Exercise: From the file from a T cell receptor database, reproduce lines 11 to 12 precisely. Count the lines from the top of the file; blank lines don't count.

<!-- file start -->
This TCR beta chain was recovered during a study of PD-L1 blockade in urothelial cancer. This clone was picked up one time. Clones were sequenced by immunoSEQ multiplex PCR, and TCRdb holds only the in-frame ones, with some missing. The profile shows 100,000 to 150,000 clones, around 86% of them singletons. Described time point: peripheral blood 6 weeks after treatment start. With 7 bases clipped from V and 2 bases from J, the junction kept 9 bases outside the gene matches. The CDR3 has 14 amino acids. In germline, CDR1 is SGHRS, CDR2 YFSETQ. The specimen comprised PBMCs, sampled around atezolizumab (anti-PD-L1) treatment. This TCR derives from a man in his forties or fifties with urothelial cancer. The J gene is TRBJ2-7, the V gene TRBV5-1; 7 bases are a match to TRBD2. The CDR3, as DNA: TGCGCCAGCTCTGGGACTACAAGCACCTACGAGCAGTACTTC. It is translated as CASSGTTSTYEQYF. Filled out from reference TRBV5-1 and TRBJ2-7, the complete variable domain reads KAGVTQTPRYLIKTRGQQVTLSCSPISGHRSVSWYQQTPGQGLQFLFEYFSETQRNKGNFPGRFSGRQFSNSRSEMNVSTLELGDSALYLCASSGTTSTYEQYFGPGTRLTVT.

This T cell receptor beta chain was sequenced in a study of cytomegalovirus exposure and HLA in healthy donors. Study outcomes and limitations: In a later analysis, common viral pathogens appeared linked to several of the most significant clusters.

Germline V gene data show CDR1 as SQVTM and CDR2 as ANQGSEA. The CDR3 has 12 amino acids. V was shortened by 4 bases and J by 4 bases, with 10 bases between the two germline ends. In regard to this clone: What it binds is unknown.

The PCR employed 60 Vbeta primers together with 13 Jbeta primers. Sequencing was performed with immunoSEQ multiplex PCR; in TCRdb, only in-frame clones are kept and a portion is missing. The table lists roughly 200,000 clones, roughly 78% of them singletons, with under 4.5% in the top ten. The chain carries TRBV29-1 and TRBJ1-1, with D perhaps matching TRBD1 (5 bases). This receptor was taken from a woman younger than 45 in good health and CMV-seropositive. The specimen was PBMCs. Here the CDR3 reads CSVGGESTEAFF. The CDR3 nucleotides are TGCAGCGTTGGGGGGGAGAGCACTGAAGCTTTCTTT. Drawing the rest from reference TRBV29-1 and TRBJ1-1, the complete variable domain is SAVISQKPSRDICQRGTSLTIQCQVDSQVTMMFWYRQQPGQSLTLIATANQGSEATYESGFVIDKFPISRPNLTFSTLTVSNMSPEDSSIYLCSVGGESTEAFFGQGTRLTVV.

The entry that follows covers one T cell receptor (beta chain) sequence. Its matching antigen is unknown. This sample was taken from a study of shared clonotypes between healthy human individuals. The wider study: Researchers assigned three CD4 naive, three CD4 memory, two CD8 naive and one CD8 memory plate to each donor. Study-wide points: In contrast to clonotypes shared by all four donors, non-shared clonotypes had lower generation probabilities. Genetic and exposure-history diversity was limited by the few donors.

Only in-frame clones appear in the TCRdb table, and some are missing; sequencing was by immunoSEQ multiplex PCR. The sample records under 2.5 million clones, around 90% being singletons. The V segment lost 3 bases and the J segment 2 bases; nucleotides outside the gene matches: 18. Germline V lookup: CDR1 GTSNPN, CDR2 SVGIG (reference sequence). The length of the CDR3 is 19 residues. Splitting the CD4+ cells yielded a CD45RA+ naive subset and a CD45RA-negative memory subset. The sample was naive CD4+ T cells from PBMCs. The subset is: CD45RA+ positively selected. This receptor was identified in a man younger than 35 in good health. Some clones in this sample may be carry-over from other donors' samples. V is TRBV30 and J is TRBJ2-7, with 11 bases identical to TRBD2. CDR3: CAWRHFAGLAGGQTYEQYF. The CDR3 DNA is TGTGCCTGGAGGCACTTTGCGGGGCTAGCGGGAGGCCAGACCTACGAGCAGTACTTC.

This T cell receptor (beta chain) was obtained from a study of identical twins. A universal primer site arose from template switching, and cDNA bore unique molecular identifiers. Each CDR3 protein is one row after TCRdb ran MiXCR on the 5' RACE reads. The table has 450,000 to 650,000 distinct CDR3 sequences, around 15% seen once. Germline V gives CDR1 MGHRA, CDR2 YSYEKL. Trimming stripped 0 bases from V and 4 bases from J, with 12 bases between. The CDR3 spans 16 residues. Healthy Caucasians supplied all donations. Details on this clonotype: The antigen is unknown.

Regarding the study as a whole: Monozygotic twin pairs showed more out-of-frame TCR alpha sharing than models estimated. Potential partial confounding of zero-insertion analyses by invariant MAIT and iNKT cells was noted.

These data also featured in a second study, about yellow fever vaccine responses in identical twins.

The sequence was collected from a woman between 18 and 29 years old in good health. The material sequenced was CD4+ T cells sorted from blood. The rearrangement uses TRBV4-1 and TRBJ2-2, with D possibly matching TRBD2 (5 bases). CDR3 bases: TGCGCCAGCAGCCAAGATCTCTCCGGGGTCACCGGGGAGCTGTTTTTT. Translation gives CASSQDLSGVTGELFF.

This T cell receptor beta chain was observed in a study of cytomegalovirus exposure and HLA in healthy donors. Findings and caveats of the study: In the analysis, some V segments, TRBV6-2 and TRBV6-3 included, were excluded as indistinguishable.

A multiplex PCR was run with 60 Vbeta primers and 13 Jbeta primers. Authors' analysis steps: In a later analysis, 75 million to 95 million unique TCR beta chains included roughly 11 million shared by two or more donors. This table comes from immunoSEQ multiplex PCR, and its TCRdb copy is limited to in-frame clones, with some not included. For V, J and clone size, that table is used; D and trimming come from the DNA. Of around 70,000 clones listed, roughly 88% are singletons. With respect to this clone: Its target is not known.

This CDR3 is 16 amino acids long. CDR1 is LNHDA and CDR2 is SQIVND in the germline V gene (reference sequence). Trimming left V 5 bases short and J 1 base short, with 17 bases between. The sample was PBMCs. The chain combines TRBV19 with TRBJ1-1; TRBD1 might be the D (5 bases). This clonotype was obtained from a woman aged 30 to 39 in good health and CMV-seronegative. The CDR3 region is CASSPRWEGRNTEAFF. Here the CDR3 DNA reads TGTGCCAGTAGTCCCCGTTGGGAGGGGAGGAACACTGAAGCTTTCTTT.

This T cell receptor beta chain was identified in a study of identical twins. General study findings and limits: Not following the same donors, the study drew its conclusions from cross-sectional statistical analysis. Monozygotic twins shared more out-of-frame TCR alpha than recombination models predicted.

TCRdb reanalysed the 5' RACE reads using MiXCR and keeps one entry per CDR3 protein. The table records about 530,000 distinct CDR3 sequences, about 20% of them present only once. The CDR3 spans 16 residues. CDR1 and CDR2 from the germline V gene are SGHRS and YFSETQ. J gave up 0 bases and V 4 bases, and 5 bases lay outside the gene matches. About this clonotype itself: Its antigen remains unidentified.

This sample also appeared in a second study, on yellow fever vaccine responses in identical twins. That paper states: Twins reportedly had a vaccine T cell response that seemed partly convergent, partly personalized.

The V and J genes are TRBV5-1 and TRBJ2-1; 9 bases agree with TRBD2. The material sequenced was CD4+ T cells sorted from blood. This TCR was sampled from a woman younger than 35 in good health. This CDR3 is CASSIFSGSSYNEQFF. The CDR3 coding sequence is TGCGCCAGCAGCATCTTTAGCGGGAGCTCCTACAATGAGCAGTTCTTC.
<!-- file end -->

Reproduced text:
This T cell receptor beta chain was observed in a study of cytomegalovirus exposure and HLA in healthy donors. Findings and caveats of the study: In the analysis, some V segments, TRBV6-2 and TRBV6-3 included, were excluded as indistinguishable.

A multiplex PCR was run with 60 Vbeta primers and 13 Jbeta primers. Authors' analysis steps: In a later analysis, 75 million to 95 million unique TCR beta chains included roughly 11 million shared by two or more donors. This table comes from immunoSEQ multiplex PCR, and its TCRdb copy is limited to in-frame clones, with some not included. For V, J and clone size, that table is used; D and trimming come from the DNA. Of around 70,000 clones listed, roughly 88% are singletons. With respect to this clone: Its target is not known.